The endosperm storage proteins, glutenin and gliadin, are major determinants of bread-making quality in hexaploid wheat. Genes encoding them are located on chromosomes of homoeologous groups 1 and 6. Aneuploid lines of these groups in spring wheat cultivar ‘Chinese Spring’ have been used to investigate the effect of varying the dosage of chromosomes and chromosome arms upon bread-making quality, where quality has been assessed using the SDS-sedimentation test. Differences between the group 1 chromosomes for quality were greater than those between the group 6 chromosomes. The chromosomes were ranked within homoeologous groups for their effect on quality as follows (>=better quality): 1D>1B>1A and 6A>6B=6D. The relationship of chromosome dosage with quality was principally linear for four of the chromosomes, but not for 6B and 6D. Increases in the dosage of 1B, 6A and, especially, 1D, were associated with significant improvements in quality, whereas increases in the dosage of 1A were associated with reductions in quality. The effects of 1A and 1D were such that the best genotype for quality was nullisomic 1A-tetrasomic 1D. For group 1, effects of the long arm appeared in general to be more important than effects of the short arm. For group 6, effects were found associated with the long arms as well as with the short arms, a surprising result in view of the absence of genes encoding storage proteins on the long arms. Significant interactions were found between chromosomes and genetic backgrounds, and between individual chromosomes. Analysis of trials grown over two years demonstrated that, although additive environmental differences over years and genotype x years interaction were present, they were relatively small in magnitude compared with purely genetic differences.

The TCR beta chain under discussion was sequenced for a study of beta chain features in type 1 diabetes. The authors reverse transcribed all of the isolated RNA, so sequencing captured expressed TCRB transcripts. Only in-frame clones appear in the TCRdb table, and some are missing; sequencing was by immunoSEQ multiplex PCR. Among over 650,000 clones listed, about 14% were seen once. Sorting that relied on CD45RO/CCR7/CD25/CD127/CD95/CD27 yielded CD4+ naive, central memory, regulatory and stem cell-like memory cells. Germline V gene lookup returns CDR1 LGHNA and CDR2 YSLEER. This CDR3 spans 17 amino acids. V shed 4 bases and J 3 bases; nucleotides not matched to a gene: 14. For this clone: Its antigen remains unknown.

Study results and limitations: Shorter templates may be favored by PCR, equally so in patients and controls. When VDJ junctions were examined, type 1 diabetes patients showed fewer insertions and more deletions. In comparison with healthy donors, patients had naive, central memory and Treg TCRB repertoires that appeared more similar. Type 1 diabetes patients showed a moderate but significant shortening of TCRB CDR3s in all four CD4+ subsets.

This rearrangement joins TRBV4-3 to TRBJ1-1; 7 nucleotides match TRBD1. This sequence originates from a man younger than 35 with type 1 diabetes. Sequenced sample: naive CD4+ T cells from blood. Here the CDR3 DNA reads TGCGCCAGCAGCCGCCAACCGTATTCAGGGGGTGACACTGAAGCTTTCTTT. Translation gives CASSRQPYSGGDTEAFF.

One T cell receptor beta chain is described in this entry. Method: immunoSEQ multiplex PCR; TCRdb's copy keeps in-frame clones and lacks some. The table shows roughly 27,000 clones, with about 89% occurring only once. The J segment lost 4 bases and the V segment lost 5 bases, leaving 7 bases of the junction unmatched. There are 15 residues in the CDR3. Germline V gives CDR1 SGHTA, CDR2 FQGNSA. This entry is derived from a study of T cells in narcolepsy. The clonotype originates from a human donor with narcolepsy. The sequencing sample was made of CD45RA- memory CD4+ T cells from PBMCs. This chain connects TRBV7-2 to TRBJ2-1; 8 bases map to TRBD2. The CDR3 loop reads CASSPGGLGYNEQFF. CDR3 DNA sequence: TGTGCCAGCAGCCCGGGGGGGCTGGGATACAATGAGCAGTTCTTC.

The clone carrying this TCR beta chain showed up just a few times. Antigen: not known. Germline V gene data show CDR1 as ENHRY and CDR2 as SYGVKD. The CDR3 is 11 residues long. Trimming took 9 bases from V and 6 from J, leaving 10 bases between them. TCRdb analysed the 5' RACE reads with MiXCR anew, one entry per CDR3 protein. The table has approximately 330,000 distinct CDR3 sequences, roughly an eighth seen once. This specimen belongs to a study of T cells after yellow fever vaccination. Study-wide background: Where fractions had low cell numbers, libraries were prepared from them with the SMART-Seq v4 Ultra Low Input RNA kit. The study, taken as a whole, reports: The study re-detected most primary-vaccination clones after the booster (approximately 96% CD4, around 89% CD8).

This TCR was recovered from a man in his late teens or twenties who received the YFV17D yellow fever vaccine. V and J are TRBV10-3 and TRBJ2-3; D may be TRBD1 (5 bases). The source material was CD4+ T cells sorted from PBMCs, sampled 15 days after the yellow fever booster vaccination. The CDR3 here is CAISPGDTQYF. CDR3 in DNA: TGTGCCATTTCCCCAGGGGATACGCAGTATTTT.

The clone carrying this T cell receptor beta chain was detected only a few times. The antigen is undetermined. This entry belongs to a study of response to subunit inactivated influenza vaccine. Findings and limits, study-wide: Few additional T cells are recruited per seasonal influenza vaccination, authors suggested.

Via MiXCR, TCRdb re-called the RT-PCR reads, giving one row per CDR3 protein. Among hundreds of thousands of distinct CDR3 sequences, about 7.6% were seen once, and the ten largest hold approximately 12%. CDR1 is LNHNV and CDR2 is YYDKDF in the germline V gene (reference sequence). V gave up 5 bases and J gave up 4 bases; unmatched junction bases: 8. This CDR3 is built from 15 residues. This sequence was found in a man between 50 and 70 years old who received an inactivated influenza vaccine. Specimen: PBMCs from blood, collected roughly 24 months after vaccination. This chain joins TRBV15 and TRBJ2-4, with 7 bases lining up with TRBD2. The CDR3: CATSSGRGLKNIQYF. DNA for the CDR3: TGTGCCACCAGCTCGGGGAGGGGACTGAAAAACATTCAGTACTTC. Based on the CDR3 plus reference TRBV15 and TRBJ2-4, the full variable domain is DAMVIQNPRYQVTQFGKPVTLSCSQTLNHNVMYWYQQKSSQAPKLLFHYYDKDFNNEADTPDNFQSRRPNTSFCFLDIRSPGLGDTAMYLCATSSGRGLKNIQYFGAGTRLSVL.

Download Full PDF Version (Non-Commercial Use)